e.g., cash, accounts payable, inventory…
                              ix.      Auditor’s Report
Unqualified Report
Financial Statements contain no known departures from GAAP
Adverse Report
Financial Statements not presented in conformity with GAAP
Qualified Report
Except for limited departures, financial statements contain no known departures from GAAP
Disclaimer of Opinion
Auditors choose not to express an opinion on the company’s financial statements
c.        Auditor Liability – (Independence & Duty of Care)
                                 i.      Independence;
1.       Independence in fact – unbiased / impartial to financial statement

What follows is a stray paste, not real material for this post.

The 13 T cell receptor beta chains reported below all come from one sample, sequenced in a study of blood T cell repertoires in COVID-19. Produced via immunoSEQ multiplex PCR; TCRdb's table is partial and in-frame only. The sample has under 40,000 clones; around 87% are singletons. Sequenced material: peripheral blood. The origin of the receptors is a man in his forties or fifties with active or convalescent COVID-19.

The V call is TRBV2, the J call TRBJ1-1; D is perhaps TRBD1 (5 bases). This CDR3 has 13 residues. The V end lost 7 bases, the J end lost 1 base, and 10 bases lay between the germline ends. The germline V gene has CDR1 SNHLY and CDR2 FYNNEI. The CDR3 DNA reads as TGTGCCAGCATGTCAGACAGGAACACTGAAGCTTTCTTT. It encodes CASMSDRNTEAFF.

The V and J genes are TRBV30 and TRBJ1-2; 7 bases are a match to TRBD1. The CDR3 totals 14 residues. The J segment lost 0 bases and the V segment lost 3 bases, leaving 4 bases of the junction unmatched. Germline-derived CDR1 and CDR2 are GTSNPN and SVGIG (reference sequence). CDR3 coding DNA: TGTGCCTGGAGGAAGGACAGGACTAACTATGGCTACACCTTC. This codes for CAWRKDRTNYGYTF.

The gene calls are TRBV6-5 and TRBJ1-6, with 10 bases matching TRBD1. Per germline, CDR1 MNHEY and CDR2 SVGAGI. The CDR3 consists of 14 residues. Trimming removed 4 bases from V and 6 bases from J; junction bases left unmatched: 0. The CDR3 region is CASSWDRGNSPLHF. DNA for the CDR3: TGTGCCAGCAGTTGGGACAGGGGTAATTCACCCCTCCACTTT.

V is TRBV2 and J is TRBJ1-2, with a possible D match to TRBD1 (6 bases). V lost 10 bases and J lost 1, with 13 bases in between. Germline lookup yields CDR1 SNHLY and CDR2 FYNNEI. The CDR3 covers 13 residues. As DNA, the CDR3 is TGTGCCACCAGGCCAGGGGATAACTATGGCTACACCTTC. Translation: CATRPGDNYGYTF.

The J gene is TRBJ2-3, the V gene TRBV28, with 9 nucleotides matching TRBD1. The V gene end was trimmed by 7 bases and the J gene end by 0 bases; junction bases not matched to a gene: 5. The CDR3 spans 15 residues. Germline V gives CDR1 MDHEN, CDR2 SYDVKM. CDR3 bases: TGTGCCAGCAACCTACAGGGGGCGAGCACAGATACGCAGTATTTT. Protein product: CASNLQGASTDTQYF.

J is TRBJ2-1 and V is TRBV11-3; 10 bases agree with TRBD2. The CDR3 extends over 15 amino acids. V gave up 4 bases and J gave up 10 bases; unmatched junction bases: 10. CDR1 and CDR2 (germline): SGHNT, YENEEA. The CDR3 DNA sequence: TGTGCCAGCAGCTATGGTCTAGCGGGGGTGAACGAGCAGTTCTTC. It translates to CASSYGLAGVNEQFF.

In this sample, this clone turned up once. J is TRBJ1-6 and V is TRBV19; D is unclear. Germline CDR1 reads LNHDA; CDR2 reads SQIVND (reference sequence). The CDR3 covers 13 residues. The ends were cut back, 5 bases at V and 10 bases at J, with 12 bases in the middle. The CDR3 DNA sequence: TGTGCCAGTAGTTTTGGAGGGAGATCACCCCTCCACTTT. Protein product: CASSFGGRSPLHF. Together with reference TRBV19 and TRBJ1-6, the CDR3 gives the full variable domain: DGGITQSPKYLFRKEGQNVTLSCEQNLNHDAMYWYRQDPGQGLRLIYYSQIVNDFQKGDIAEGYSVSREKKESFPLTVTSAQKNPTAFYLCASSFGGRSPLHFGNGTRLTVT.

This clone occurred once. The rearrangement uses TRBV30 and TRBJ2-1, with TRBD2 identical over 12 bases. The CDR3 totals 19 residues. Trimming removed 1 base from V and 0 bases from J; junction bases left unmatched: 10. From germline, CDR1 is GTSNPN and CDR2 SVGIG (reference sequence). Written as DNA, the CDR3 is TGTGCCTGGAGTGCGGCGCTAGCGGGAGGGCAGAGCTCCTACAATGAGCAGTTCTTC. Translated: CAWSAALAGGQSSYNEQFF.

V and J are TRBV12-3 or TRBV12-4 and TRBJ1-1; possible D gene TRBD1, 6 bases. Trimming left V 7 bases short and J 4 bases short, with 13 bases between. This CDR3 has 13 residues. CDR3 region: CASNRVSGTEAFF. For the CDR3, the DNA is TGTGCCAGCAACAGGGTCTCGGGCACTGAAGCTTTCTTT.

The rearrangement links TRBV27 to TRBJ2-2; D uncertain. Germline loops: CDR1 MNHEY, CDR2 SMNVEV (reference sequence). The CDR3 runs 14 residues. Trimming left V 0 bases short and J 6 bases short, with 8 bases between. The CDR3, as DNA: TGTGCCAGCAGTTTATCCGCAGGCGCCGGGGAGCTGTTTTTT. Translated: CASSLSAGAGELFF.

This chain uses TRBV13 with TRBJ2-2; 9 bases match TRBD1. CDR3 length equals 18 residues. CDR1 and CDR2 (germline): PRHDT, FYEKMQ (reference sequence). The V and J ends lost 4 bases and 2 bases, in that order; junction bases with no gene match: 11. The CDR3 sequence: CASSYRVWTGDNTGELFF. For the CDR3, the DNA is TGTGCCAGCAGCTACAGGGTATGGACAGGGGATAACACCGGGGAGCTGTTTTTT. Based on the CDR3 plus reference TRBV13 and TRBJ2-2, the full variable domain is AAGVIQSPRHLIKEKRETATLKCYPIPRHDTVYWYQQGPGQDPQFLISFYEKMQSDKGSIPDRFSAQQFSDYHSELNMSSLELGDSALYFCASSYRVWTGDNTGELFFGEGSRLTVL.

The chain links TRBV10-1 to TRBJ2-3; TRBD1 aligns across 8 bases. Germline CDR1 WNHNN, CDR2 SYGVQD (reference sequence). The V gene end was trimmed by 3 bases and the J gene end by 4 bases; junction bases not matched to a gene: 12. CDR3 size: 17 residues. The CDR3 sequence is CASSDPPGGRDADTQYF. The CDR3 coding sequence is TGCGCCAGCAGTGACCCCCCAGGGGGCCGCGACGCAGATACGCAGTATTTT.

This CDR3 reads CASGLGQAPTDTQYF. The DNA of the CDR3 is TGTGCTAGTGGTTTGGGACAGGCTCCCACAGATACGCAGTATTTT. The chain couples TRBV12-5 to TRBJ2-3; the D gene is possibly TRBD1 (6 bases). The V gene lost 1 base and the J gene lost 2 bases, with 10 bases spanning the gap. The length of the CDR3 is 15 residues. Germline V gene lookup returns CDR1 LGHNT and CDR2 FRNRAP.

2.       Independence in appearance – reflection of others’ perception of auditor independence
Q: financial relationships / managerial relationships
                               ii.      Duty of Care
·      Reflects a level of performance that would be exercised by reasonable auditors in similar circumstances;
·      At a minimum level, auditors need to plan, perform and supervise an audit, exercising professional skepticism at every step;
·      Reasonable Assurance (not absolute assurance) – auditors;
o    Accounting involves some judgments and estimates;
o    Auditors reply on sampling;
o    Misstatements can be hard to detect particularly omissions and fraud.
·      Fraud: expectation gap between public perspective & auditor perspective
o    Public perspective – primary purpose of an audit is to ferret out all fraud, whether major or minor;
·       Materiality – information is material if it is likely to influence financial statement users’ decisions.
                             iii.      Lawyer’s response to audit inquiries
Client Consent to Response